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Tuesday, September 13, 2011

Understanding US Poverty in 2 minutes

This posting is a short read; clear and concise way to show rising US poverty:

Today the Census Bureau announced the number of people living in poverty has climbed from 14.3% last year to 15.1% of the total population of the US, or in simpler terms-- 46.2 million (1 in 6) Americans.

And yet unemployment has pretty much stayed at 9.1% for 2 years.

So what does that mean?

It means the official unemployment tally is a complete statistical distortion.  When you factor in under-employment, part-time workers really seeking full, those who've given up looking, etc-- in other words the U-6 factors that the Bureau of Labor Statistics does not tabulate in assessing unemployment, the real number is around 17% of Americans unemployed.

Now, here's the real eye-opener:

"The Census Bureau noted the impact of government safety-net programs on the poor.  It estimated that new unemployment benefits passed in 2009 -- which gave workers up to 99 weeks of payments after layoffs, and didn't run out for most people until this year -- lifted 3.2 million above the poverty line. Social Security kept about 20.3 million -- seniors as well as working-age adults receiving disability payments -- out of poverty.  If these programs are cut back in the future, poverty rates are likely to rise even more." (AP)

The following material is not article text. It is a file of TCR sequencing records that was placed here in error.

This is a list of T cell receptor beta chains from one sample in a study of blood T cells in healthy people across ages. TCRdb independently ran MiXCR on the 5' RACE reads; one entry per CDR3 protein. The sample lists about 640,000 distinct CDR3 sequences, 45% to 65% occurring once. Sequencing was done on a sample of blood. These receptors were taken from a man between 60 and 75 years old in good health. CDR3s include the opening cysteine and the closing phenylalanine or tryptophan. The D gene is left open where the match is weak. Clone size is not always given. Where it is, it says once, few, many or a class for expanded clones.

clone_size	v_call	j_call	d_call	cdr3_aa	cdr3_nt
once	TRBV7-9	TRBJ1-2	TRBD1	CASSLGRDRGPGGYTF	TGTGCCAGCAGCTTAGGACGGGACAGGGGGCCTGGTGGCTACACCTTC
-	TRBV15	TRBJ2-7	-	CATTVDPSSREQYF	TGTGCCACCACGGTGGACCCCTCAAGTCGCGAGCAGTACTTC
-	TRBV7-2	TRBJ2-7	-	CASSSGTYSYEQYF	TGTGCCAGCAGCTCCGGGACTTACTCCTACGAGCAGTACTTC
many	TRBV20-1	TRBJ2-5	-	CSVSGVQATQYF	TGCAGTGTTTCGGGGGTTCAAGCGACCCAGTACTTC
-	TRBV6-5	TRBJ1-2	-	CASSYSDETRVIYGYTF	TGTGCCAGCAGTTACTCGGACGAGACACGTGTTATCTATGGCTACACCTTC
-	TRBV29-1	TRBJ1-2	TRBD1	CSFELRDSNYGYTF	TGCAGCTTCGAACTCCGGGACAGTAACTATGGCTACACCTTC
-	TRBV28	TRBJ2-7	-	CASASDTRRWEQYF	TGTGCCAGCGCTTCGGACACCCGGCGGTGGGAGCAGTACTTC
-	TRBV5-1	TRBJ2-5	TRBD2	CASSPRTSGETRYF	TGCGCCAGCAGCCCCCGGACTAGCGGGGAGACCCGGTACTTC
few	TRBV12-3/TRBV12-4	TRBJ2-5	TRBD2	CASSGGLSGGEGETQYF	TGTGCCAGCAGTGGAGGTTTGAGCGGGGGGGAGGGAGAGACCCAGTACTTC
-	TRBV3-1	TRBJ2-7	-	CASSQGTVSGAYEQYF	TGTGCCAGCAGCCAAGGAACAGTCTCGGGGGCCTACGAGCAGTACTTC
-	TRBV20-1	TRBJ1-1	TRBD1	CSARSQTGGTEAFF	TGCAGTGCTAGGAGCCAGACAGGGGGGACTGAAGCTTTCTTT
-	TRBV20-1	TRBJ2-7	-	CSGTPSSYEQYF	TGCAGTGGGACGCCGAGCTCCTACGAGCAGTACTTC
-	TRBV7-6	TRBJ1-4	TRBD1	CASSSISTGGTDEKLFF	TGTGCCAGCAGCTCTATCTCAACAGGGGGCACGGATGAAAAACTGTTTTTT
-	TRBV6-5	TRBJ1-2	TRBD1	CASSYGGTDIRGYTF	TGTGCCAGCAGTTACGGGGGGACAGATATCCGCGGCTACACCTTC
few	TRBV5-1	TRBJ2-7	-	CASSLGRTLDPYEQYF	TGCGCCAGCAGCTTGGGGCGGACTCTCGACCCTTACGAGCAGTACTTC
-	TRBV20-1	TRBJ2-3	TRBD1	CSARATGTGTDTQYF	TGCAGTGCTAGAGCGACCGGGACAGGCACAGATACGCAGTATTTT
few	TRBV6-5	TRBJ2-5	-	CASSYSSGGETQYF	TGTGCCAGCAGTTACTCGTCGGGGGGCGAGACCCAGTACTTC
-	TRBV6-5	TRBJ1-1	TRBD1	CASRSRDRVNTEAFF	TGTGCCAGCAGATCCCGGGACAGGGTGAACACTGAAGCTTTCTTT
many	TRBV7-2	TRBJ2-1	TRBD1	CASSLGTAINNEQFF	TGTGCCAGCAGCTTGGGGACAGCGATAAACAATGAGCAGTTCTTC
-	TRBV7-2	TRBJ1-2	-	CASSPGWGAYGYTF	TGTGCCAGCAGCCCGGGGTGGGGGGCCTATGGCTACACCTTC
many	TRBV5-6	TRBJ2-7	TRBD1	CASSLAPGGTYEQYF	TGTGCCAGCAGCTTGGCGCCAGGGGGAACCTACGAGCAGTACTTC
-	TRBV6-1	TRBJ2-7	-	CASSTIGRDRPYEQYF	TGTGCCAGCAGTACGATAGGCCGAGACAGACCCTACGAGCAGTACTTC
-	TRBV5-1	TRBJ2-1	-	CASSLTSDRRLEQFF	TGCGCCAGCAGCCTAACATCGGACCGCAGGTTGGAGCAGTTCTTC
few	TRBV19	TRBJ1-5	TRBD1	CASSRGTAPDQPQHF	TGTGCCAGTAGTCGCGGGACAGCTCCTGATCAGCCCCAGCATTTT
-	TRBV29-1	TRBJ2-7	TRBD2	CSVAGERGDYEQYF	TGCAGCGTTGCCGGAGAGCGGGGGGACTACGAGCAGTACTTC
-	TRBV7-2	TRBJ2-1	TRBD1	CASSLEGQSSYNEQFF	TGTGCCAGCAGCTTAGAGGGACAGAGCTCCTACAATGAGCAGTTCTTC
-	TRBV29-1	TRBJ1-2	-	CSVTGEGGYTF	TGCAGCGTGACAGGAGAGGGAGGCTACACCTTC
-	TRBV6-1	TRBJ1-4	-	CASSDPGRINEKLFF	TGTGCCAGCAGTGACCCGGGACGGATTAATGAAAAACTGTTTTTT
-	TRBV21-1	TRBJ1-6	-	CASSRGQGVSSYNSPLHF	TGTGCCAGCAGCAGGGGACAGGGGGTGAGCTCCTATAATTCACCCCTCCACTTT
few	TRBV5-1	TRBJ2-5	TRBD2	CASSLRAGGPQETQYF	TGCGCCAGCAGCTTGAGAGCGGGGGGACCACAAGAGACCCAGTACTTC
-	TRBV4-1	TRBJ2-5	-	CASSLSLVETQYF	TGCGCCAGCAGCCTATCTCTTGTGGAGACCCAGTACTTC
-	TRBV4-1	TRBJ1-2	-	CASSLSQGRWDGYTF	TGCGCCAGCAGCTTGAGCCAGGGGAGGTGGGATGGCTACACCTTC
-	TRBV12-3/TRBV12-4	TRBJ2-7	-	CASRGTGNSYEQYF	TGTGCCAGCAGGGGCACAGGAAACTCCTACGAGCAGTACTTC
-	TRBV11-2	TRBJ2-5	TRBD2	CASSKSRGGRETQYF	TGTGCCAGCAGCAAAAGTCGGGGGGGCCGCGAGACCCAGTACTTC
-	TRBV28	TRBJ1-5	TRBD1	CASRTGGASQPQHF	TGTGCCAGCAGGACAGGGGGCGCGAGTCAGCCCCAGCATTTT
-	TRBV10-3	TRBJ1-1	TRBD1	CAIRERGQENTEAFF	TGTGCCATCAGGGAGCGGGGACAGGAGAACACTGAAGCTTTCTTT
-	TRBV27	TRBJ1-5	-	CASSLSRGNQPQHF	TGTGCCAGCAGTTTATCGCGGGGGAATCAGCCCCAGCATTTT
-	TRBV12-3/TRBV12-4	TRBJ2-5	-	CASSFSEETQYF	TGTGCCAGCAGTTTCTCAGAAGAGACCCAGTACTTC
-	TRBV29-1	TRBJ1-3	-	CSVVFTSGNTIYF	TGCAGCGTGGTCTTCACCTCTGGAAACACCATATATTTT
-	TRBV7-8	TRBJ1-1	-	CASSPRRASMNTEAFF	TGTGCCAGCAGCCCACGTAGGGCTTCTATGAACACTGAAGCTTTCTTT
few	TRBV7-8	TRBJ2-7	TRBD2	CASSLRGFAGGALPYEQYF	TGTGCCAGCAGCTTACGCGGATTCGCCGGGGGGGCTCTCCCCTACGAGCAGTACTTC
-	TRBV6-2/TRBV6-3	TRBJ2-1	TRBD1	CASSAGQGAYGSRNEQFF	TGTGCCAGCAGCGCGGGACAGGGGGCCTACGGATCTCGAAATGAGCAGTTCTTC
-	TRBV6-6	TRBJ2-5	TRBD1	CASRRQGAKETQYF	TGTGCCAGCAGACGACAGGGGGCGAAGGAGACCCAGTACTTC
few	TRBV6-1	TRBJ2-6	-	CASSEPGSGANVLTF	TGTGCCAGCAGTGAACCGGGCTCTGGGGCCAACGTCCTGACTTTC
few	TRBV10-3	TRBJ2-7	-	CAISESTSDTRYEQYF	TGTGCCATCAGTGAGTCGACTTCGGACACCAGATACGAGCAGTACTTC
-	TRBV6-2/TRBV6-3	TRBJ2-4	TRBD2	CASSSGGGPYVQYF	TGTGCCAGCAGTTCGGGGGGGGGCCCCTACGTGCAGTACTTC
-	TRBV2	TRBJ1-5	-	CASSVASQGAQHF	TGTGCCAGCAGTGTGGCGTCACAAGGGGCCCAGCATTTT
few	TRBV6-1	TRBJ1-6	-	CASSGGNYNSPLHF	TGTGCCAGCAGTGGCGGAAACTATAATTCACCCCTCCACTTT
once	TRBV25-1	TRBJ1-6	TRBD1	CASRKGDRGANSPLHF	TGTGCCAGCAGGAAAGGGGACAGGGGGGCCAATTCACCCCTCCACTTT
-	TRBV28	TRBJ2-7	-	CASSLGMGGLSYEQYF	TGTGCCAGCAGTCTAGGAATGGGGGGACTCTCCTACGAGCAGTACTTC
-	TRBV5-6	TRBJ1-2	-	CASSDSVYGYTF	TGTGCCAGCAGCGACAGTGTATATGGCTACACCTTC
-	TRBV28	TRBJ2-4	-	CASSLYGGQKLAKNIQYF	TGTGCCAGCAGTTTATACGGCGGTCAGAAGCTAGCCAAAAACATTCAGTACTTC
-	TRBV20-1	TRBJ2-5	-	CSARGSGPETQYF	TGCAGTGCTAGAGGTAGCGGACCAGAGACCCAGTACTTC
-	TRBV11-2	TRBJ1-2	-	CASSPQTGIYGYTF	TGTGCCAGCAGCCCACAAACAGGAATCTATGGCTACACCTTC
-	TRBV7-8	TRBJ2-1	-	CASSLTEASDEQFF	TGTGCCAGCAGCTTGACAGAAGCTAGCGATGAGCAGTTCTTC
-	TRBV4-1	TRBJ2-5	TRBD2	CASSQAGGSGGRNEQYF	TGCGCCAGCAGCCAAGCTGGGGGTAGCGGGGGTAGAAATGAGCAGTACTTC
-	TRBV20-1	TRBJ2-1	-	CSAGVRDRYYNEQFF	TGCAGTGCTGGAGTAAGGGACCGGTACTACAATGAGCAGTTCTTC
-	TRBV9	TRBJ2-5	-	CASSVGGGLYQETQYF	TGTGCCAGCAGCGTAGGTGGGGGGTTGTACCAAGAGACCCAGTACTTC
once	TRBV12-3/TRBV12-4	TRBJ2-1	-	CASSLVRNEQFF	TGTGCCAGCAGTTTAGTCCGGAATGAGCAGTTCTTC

So let's look at the poverty figures again- if Social Security is completely gutted and destroyed like many many Republicans want, and if all long-term unemployed reached their 99 week threshold without any more extensions,  that's an additional 23.5 million Americans now officially impoverished.

If you added that figure of 23.5 million to the 46.2 million, that equals 69.7 million (more than 1 in 5) Americans who are either currently living in poverty or 1 missed government check away from being officially so.

With US economy based 70% on consumption/personal spending, it can not even begin to resuscitate itself, i.e. Real Recovery until those numbers drop

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